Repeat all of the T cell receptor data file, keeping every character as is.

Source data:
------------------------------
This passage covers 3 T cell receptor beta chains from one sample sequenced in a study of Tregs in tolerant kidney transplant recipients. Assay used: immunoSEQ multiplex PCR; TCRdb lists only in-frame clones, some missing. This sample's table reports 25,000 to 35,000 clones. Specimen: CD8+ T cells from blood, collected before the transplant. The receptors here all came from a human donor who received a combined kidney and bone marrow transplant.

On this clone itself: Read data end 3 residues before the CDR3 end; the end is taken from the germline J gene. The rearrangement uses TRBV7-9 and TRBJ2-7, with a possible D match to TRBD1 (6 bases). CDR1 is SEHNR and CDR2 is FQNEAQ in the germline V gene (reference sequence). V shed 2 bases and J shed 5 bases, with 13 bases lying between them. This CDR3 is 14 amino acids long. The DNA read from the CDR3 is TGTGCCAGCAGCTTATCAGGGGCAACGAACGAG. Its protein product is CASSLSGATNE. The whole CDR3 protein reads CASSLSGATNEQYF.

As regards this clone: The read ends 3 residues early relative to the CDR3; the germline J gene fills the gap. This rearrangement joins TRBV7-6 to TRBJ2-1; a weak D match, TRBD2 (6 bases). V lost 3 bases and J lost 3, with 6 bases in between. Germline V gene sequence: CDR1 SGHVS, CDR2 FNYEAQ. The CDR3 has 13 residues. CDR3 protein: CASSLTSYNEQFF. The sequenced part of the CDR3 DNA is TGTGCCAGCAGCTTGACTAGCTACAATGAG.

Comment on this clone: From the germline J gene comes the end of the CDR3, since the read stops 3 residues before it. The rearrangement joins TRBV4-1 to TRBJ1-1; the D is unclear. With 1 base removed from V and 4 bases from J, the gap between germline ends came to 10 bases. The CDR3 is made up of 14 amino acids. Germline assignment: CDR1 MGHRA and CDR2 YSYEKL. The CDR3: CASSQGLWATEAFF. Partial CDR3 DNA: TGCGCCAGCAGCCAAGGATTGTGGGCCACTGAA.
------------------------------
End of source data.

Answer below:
This passage covers 3 T cell receptor beta chains from one sample sequenced in a study of Tregs in tolerant kidney transplant recipients. Assay used: immunoSEQ multiplex PCR; TCRdb lists only in-frame clones, some missing. This sample's table reports 25,000 to 35,000 clones. Specimen: CD8+ T cells from blood, collected before the transplant. The receptors here all came from a human donor who received a combined kidney and bone marrow transplant.

On this clone itself: Read data end 3 residues before the CDR3 end; the end is taken from the germline J gene. The rearrangement uses TRBV7-9 and TRBJ2-7, with a possible D match to TRBD1 (6 bases). CDR1 is SEHNR and CDR2 is FQNEAQ in the germline V gene (reference sequence). V shed 2 bases and J shed 5 bases, with 13 bases lying between them. This CDR3 is 14 amino acids long. The DNA read from the CDR3 is TGTGCCAGCAGCTTATCAGGGGCAACGAACGAG. Its protein product is CASSLSGATNE. The whole CDR3 protein reads CASSLSGATNEQYF.

As regards this clone: The read ends 3 residues early relative to the CDR3; the germline J gene fills the gap. This rearrangement joins TRBV7-6 to TRBJ2-1; a weak D match, TRBD2 (6 bases). V lost 3 bases and J lost 3, with 6 bases in between. Germline V gene sequence: CDR1 SGHVS, CDR2 FNYEAQ. The CDR3 has 13 residues. CDR3 protein: CASSLTSYNEQFF. The sequenced part of the CDR3 DNA is TGTGCCAGCAGCTTGACTAGCTACAATGAG.

Comment on this clone: From the germline J gene comes the end of the CDR3, since the read stops 3 residues before it. The rearrangement joins TRBV4-1 to TRBJ1-1; the D is unclear. With 1 base removed from V and 4 bases from J, the gap between germline ends came to 10 bases. The CDR3 is made up of 14 amino acids. Germline assignment: CDR1 MGHRA and CDR2 YSYEKL. The CDR3: CASSQGLWATEAFF. Partial CDR3 DNA: TGCGCCAGCAGCCAAGGATTGTGGGCCACTGAA.